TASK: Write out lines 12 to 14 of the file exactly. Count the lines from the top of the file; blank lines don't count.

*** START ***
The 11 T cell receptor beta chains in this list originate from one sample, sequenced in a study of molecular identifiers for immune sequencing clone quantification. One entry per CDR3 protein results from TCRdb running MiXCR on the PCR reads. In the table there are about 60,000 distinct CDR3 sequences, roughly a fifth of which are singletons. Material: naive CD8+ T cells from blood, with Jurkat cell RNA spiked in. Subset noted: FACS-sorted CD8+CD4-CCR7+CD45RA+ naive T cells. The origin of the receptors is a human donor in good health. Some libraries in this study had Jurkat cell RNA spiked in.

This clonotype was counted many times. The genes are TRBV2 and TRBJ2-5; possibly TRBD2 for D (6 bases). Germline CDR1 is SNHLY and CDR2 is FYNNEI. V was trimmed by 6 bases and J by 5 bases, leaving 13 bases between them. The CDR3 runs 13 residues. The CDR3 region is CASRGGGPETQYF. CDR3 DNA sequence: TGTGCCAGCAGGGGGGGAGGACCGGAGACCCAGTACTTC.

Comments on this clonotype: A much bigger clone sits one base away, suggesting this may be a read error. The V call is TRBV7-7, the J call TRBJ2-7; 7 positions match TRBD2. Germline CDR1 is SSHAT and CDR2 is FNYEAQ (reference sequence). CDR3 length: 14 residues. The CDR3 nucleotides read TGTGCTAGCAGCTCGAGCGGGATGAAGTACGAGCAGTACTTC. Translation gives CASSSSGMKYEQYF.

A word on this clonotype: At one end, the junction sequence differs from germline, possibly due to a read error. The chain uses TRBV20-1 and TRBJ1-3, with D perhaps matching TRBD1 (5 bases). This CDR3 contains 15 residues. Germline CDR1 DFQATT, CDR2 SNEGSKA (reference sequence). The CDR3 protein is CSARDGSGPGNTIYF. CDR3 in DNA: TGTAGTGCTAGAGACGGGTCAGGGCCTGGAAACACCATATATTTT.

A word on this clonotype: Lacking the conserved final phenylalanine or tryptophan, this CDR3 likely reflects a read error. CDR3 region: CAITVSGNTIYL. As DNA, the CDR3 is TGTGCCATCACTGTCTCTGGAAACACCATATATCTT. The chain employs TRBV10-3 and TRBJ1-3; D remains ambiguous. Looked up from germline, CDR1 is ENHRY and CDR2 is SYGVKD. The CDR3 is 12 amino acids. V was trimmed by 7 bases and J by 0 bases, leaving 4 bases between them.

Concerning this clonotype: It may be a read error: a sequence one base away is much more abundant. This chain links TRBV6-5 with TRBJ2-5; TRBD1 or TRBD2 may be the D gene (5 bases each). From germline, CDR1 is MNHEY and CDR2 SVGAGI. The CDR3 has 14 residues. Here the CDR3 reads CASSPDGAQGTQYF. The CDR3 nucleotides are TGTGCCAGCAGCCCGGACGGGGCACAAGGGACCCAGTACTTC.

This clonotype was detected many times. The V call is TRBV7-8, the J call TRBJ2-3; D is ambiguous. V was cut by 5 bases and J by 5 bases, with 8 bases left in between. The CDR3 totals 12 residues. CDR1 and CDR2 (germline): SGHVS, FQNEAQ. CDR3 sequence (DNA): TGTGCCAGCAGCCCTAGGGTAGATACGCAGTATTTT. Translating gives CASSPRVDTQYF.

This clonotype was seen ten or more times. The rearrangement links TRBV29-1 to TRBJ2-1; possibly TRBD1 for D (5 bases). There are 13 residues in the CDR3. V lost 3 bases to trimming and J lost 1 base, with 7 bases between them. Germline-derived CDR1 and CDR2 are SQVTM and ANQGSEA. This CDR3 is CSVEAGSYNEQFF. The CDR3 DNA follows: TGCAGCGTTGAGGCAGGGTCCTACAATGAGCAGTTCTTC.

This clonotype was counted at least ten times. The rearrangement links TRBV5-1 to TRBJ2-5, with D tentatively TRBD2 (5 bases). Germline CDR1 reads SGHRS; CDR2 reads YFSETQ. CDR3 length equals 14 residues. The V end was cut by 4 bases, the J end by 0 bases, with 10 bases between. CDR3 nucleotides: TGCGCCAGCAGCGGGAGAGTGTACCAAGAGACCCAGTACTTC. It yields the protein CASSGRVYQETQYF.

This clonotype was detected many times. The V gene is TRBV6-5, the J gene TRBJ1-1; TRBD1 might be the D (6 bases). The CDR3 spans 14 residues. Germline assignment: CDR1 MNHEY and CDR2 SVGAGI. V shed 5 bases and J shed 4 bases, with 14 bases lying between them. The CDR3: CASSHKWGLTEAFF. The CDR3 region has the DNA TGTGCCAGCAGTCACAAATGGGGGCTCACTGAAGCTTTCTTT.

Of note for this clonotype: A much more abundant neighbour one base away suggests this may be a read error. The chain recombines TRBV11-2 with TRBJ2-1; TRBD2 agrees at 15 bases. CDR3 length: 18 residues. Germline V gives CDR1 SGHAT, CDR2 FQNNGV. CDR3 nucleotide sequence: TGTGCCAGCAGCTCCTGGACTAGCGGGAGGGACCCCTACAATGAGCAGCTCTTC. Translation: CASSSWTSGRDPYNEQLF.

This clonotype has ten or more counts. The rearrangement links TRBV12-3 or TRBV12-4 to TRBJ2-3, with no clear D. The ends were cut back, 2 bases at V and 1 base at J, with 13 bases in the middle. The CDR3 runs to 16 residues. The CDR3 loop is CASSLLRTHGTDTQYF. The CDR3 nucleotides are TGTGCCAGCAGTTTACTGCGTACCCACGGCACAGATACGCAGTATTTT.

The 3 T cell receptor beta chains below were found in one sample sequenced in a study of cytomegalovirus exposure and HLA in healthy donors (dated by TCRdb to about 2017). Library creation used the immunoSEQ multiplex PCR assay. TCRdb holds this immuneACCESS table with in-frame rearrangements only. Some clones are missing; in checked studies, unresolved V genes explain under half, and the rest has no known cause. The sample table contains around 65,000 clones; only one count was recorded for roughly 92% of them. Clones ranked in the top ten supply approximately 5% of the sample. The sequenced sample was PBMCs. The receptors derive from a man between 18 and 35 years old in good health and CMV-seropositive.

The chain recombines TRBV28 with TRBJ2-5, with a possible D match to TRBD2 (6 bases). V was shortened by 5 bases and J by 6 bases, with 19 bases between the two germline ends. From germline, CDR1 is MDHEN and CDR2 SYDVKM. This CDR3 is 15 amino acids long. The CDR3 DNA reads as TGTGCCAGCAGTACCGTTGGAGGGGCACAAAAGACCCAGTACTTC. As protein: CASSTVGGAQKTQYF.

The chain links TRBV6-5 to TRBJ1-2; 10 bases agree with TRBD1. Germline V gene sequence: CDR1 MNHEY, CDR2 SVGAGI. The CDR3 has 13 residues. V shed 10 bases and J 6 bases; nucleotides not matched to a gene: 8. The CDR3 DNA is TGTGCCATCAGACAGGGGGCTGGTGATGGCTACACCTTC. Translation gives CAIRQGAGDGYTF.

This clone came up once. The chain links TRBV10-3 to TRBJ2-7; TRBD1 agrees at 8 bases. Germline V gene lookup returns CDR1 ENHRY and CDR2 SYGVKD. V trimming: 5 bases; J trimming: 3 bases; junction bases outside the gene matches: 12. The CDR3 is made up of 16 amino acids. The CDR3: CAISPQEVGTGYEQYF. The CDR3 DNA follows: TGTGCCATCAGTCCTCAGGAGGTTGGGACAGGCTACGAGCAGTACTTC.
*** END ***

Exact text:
This clonotype has ten or more counts. The rearrangement links TRBV12-3 or TRBV12-4 to TRBJ2-3, with no clear D. The ends were cut back, 2 bases at V and 1 base at J, with 13 bases in the middle. The CDR3 runs to 16 residues. The CDR3 loop is CASSLLRTHGTDTQYF. The CDR3 nucleotides are TGTGCCAGCAGTTTACTGCGTACCCACGGCACAGATACGCAGTATTTT.

The 3 T cell receptor beta chains below were found in one sample sequenced in a study of cytomegalovirus exposure and HLA in healthy donors (dated by TCRdb to about 2017). Library creation used the immunoSEQ multiplex PCR assay. TCRdb holds this immuneACCESS table with in-frame rearrangements only. Some clones are missing; in checked studies, unresolved V genes explain under half, and the rest has no known cause. The sample table contains around 65,000 clones; only one count was recorded for roughly 92% of them. Clones ranked in the top ten supply approximately 5% of the sample. The sequenced sample was PBMCs. The receptors derive from a man between 18 and 35 years old in good health and CMV-seropositive.

The chain recombines TRBV28 with TRBJ2-5, with a possible D match to TRBD2 (6 bases). V was shortened by 5 bases and J by 6 bases, with 19 bases between the two germline ends. From germline, CDR1 is MDHEN and CDR2 SYDVKM. This CDR3 is 15 amino acids long. The CDR3 DNA reads as TGTGCCAGCAGTACCGTTGGAGGGGCACAAAAGACCCAGTACTTC. As protein: CASSTVGGAQKTQYF.